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2019 Hyundai Ioniq Electric Premium – long term review

By Tony O'Kane, 07 Apr 2019 Car Reviews

2019 Hyundai Ioniq Electric Premium – long term review

Is an electric car with fairly limited range still useful enough for the daily grind? We put Hyundai’s electric Ioniq to a long-term test to see what cracks might develop.

There’s a sense that we’re at a fairly important crossroads right now, environmentally-speaking. Climate change is becoming harder and harder to ignore, and even if you don’t care about being kind to Mother Nature, the steady economic pressure of fuel price volatility hits us all in the hip pocket whenever Country X decides to rattle sabres against Oil Producing Nation Y.

On the other side of the coin is the utopian vision of an emissions-free future, where cheap electricity is what gets us from A-to-B instead of liquid hydrocarbons. It’s here where the Hyundai Ioniq Electric steps in, as the first mass-market electric car from the Korean automaker and one that’s intended to normalise the electric vehicle (or EV) ownership experience. Whether you're intrigued by EVs as a means of lowering your carbon footprint or merely lowering your vehicle running costs, the Ioniq Electric should pique your interest.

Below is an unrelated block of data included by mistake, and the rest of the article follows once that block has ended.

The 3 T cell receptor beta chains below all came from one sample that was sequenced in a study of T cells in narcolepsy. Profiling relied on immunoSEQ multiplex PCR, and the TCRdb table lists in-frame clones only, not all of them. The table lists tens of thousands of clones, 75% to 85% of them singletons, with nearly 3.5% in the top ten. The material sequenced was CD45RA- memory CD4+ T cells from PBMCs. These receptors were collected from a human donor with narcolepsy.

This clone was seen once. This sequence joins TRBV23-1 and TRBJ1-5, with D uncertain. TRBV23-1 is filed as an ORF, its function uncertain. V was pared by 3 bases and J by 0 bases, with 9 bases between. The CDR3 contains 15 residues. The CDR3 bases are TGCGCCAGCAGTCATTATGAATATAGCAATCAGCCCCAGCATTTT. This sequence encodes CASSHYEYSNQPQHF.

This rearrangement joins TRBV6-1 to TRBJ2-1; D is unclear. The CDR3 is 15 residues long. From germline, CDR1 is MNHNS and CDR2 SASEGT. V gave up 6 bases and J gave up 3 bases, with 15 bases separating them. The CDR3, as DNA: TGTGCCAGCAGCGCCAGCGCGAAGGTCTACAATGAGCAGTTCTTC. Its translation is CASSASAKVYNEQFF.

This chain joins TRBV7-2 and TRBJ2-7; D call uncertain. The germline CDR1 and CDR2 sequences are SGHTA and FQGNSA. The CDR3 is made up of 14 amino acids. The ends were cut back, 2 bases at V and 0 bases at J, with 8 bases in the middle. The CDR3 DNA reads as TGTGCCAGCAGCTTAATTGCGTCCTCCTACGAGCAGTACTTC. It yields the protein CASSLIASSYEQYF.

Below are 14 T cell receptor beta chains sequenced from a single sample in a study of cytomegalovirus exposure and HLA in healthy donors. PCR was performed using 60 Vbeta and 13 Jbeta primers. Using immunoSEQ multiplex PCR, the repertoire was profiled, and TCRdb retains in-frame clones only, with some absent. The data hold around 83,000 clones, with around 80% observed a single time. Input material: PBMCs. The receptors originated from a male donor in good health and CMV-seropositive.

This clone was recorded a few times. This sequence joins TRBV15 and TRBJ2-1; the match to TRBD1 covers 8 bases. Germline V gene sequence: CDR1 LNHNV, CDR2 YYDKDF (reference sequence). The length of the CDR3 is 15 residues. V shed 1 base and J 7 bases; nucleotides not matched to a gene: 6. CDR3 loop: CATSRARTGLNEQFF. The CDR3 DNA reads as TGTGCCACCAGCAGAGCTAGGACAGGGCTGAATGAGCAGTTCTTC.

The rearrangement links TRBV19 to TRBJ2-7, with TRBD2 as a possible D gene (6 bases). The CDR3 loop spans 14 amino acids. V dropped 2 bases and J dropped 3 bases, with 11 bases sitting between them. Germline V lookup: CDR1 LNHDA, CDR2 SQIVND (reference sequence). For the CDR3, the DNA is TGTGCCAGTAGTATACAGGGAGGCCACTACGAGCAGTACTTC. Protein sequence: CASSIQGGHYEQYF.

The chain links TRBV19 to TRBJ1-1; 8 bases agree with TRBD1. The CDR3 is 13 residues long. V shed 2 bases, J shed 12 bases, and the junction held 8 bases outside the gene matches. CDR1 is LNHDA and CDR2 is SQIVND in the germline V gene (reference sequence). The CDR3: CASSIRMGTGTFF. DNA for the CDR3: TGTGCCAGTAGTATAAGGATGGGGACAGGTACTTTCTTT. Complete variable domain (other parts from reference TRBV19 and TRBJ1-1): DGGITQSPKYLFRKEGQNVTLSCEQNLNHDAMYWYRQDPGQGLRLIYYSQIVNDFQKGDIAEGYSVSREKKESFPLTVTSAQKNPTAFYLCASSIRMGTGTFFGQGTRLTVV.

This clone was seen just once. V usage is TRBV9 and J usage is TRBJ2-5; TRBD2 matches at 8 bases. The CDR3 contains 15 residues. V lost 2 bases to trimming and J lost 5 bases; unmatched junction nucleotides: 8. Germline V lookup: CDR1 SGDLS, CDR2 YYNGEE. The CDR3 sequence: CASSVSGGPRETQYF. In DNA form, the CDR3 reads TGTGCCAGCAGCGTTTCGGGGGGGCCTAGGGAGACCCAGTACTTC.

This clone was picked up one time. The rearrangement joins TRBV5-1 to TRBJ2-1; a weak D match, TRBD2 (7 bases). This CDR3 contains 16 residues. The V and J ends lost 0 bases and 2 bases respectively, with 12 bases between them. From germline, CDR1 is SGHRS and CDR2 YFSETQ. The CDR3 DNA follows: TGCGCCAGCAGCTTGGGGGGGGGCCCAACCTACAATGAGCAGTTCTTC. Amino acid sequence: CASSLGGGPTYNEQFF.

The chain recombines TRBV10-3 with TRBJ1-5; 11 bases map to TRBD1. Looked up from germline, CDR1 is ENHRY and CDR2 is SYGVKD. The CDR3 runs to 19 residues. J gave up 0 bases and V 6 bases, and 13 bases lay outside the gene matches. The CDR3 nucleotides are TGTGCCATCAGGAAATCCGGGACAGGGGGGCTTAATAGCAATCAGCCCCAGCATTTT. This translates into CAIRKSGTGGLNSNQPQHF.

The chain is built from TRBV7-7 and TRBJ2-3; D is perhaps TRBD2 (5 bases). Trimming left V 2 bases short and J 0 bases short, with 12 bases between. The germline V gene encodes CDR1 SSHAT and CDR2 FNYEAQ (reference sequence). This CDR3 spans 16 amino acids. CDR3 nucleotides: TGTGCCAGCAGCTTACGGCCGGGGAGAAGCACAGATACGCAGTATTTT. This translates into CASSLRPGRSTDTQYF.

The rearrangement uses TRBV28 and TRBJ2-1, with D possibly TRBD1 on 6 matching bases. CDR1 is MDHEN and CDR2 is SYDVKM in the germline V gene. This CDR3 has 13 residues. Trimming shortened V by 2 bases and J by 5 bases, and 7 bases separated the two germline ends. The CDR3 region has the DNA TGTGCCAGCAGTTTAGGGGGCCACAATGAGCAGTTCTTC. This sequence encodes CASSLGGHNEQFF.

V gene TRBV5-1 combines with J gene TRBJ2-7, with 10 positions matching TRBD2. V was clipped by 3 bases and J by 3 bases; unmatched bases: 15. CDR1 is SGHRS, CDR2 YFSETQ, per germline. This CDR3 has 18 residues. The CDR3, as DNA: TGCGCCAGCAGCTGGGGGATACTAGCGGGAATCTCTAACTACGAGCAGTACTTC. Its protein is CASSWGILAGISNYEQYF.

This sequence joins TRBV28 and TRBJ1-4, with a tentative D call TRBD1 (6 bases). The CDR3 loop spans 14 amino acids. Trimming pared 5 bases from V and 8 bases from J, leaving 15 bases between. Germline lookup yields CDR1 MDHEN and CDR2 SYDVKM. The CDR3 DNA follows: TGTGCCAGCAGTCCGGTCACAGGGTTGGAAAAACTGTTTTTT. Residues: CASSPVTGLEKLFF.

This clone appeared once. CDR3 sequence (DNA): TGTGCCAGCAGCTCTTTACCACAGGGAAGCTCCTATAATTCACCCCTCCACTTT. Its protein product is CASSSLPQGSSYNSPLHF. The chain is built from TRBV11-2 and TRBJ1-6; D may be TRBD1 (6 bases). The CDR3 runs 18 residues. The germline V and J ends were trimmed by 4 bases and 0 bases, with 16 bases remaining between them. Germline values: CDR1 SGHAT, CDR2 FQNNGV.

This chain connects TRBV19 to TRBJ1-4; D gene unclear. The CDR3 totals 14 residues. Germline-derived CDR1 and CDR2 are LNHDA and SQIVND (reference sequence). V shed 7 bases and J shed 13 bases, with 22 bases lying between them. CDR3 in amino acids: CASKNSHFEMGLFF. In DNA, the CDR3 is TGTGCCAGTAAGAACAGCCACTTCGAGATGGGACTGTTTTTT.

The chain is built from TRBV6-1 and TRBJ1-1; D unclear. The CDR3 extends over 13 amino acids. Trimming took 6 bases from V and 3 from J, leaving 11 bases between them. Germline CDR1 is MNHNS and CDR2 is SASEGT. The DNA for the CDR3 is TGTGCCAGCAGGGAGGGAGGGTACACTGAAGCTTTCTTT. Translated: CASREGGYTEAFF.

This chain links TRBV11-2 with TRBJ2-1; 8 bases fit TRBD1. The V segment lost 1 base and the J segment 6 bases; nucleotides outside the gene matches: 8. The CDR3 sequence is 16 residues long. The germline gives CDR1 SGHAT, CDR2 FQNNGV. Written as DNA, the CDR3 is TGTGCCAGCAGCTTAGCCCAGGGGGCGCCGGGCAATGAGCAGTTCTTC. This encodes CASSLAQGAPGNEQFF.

We’ve experienced the Ioniq in small doses so far, but now we’re parking it in our long-term garage to see how it fares during driving that’s a lot closer to what the Average Joe and Josephine would subject it to. Besides the usual do-the-plastics-start-creaking part of long-termer assessment, we want to cast a critical eye over things like the Ioniq’s comparatively limited (230km claimed) range, its charging times and whether the act of having to frequently plug it in starts to do our head in after a few weeks.

Retailing at $48,990, our Ioniq Electric Premium caps off the six-model Ioniq family, which covers regular petrol-electric hybrid variants and a pair of plug-in hybrids, in addition to the two all-electric offerings – the $44,990 Ioniq Electric Elite, and the Ioniq Electric Premium we’ve got on long-term loan. Costly for a non-luxury small car, but that's the price of early adoption.